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Twombly's Sentinel Japanese Maple for Sale Online
The Red Sentinel earns its name from its uniquely narrow profile. Twombly's Red Sentinel is the only slim, columnar Japanese maple tree available today. It is related to the Bloodgood Japanese Maple, but this cultivar can be credited to Ken Twombly.
These trees' leaves transition from a bright red in the spring to a deep burgundy in the summer and back to a fiery crimson in the fall. Keep an eye out for the reddish-purple spring blossoms that bloom on fully mature trees. The bark is also a stunning red in winter, making Twombly's Red Sentinel brilliant year-round.
Your tree will mature slowly but grow to be 10 to 15 feet tall and stay between 3 and 6 feet wide. This profile makes Twombly's Red Sentinel perfect for narrow spaces, smaller zen or Japanese-style gardens, or a pop of color against light backdrops.
Twombly's Red Sentinel Japanese Maple prefers partial to full sun and waterings weekly (or biweekly in hotter temperatures).
|10 to 15 Feet
|3 to 6 Feet
|Full sun to part shade
|Deciduous, densely branched
|Burgundy-red foliage that turns brilliant scarlet in fall
|Any well-drained soil
|Water well until established
|Extremely attractive when used as a focal point or a specimen planting
How to Care for Twombly's Red Sentinel Japanese Maple
Be sure to read our planting instructions to ensure a healthy and happy plant for years to come!
How do you plant Twombley's Red Japanese Maple?
We suggest when planting your newly purchased Twombley's Red Japanese Maple plants that you dig a hole twice as wide as the root system but not deeper. Depending on the quality of your existing soil you may need to add a locally sourced compost or topsoil to the back-fill soil. We do not recommend using straight topsoil or compost as a back-fill soil because more times than not these products will retain entirely to much moisture and will cause the root system to rot. Adding compost or topsoil will help the young feeder roots to spread through the loose, nutrient rich soil, much easier than if you used solely the existing soil which more times than not will be hard and compacted. The most common cause of plant death after transplanting is planting the new plant to deep. That is why we do not recommend planting in a hole any deeper than the soil line of the plant in the pot. A good rule is that you should still be able to see the soil the plant was grown in after back-filling the hole.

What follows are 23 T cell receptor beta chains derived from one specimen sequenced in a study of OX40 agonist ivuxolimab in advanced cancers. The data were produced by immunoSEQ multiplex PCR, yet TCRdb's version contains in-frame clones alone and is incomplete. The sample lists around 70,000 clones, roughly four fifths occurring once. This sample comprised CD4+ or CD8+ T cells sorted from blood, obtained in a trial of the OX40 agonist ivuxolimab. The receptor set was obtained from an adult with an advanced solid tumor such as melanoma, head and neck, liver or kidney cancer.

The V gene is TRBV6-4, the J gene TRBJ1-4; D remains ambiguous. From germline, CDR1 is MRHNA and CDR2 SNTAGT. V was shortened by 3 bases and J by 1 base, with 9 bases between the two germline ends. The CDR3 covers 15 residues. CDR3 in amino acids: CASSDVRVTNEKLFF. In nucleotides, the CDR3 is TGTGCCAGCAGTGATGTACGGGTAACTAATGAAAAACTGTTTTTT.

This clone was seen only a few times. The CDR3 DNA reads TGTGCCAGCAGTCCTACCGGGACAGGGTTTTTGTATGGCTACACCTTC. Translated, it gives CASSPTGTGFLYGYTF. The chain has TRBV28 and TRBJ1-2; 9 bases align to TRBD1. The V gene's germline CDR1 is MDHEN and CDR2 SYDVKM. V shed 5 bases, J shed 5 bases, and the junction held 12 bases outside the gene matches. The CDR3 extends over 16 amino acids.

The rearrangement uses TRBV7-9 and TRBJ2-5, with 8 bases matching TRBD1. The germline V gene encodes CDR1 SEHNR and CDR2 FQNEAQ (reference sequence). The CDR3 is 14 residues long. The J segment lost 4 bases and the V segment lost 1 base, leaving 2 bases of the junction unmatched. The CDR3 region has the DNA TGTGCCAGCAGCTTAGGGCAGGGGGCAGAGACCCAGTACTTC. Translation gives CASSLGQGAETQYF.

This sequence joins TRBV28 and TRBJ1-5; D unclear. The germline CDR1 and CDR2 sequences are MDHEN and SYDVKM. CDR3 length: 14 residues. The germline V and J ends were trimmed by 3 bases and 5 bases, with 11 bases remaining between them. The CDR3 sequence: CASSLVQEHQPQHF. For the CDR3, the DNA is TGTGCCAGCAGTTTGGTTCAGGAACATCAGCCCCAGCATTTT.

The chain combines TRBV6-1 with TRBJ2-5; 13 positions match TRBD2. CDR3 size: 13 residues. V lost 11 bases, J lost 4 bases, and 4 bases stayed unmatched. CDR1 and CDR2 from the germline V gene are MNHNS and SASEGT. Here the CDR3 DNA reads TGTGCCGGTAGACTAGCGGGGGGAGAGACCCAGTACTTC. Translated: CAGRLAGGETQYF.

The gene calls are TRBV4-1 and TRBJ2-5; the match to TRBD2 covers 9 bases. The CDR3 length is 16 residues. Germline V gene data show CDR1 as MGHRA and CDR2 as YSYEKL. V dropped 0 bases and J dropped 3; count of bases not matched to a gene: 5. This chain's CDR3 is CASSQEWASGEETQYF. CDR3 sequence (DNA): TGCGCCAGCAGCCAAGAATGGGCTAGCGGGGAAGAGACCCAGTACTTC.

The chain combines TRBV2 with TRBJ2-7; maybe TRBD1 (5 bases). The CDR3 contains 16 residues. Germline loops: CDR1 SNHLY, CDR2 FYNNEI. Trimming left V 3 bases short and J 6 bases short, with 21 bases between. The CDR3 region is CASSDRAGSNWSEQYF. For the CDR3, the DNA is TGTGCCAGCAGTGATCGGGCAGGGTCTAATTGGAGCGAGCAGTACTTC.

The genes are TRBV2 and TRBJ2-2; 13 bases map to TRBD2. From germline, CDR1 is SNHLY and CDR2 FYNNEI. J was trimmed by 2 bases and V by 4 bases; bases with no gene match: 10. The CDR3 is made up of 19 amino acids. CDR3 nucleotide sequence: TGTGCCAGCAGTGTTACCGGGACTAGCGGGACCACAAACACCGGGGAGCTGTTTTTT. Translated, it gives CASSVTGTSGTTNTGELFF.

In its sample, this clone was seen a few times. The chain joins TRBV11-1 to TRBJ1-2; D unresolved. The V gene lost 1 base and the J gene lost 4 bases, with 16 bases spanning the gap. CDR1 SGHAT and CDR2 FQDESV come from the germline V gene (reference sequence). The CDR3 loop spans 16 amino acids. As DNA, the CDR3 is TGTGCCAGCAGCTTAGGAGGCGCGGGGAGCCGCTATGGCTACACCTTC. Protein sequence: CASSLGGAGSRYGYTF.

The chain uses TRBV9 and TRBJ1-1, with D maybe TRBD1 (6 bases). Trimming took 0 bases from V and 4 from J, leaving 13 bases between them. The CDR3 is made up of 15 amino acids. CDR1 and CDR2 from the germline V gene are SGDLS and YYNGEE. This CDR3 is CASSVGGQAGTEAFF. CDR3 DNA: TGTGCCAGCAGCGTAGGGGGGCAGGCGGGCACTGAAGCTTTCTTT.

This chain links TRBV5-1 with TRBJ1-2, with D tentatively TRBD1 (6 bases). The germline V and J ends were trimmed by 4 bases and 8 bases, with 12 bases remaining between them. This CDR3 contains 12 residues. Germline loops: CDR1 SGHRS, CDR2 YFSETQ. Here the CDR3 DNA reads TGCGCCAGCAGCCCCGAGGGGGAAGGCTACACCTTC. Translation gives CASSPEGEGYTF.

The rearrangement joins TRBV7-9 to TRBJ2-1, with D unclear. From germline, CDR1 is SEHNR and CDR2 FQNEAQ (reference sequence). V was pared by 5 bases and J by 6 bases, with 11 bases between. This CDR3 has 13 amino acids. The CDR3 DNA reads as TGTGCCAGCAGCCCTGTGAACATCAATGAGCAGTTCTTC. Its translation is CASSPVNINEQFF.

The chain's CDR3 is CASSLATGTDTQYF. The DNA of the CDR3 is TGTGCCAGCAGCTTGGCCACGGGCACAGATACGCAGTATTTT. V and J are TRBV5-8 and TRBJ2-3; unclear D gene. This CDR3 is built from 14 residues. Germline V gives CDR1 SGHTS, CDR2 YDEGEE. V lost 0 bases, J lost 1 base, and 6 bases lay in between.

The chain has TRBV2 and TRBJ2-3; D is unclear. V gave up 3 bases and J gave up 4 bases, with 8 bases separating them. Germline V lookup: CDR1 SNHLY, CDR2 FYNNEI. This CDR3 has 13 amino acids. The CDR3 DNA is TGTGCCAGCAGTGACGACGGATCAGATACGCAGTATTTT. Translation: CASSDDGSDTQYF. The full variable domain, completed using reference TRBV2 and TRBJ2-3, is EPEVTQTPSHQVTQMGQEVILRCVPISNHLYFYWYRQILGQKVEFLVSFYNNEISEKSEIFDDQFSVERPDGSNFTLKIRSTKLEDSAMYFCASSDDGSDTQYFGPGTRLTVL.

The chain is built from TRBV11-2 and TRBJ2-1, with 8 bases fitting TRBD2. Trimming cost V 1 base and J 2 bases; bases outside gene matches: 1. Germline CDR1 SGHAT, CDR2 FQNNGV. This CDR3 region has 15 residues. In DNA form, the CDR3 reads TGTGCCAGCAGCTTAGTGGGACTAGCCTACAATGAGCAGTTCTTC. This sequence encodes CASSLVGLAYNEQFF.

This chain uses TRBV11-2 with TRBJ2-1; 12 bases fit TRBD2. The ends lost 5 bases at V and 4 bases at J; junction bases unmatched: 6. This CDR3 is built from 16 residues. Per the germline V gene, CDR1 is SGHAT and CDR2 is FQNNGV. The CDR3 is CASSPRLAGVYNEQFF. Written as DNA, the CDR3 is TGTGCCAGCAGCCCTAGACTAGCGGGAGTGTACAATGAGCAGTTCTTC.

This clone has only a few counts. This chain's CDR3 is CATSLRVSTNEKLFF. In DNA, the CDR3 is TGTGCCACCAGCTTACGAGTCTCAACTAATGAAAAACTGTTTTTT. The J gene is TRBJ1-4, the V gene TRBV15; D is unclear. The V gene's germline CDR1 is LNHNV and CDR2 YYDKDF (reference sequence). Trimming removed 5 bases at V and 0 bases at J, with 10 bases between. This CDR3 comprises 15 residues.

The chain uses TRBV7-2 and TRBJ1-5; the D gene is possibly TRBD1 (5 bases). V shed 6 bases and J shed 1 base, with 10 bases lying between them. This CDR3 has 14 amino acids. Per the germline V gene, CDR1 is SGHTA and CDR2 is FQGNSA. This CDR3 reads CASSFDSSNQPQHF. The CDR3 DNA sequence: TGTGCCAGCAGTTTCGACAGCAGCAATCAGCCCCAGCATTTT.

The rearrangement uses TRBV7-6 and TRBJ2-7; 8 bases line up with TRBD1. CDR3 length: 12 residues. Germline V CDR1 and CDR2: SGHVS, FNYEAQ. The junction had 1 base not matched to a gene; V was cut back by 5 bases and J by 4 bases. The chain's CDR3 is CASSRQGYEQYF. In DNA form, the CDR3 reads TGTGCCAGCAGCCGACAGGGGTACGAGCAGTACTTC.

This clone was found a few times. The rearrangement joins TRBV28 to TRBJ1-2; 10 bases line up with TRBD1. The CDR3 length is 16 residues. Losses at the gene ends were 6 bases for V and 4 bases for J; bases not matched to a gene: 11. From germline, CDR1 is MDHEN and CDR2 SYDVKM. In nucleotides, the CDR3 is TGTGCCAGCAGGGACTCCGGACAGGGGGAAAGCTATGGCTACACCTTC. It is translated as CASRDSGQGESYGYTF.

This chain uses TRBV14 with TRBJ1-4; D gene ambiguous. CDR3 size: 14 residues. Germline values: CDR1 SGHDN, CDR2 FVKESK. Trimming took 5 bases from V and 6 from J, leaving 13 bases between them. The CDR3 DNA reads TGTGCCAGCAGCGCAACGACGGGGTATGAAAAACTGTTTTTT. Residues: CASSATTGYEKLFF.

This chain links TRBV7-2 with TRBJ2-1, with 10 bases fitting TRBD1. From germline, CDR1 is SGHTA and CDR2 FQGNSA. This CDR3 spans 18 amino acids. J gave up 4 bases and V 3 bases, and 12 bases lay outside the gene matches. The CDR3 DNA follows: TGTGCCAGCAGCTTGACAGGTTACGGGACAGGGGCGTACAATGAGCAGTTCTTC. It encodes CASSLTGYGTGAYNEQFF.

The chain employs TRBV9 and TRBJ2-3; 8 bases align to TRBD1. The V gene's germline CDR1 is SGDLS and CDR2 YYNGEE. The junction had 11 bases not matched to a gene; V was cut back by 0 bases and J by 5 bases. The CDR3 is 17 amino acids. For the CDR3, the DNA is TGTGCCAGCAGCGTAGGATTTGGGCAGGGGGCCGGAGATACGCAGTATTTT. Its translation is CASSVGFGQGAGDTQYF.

How should I water my Twombley's Red Japanese Maple?
After back filling and lightly compacting the 50/50 mix of existing soil and compost give the Twombley's Red Japanese Maple a slow, good deep watering. Most of the water you put on the plant at first will run away from the plant until the soil is soaked. A general rule of thumb is to count to 5 for every one gallon of pot size. For example a one gallon pot would be watered until you count to 5 a three gallon pot would be 15 and so on. Check the plant daily for the first week or so and then every other day there after. Water using the counting method for the first few weeks.
What type of fertilizer should I use for my Twombley's Sentinel Japanese Maple?
Feeding your plants is probably the single most forgotten part of growing healthy long lasting plants. Maintaining a constant low level of fertility will keep your trees healthy throughout the year. Applying high levels of nitrogen (N) is not recommended. Avoid using high N lawn fertilizer on Japanese maples. Japanese maples look best and develop thicker stems when allowed to grow at a slower speed. Applying high amounts of nitrogen will cause excessively fast growth that will weaken the plant. Weak branches can lead to damage if you are located where icing during winter is a problem. Fertilizing your Japanese maple with the proper type of fertilizer should be done either in late winter while the ground is still cold, or after the last freeze in spring. I recommend using a slow or controlled release type fertilizer.
What type of mulch should I use with a Twombley's Red Sentinel Japanese Maple?
We highly recommend that you mulch your Twombley's Red Sentinel Japanese Maple with either a ground hardwood mulch or a ground cypress mulch depending on your local availability. Any type of mulch will do but cypress or hardwood mulch will be of a higher quality and provide better nutrition overall as they breakdown. Mulching helps to keep weeds away which will compete with your new investment for water and nutrients. A 2 to 3 inch layer of mulch is sufficient but remember to take care not to cover any part of the stem of the plant with mulch. Its better to leave a one inch gap of space between the mulch and the stem or trunk of the plant.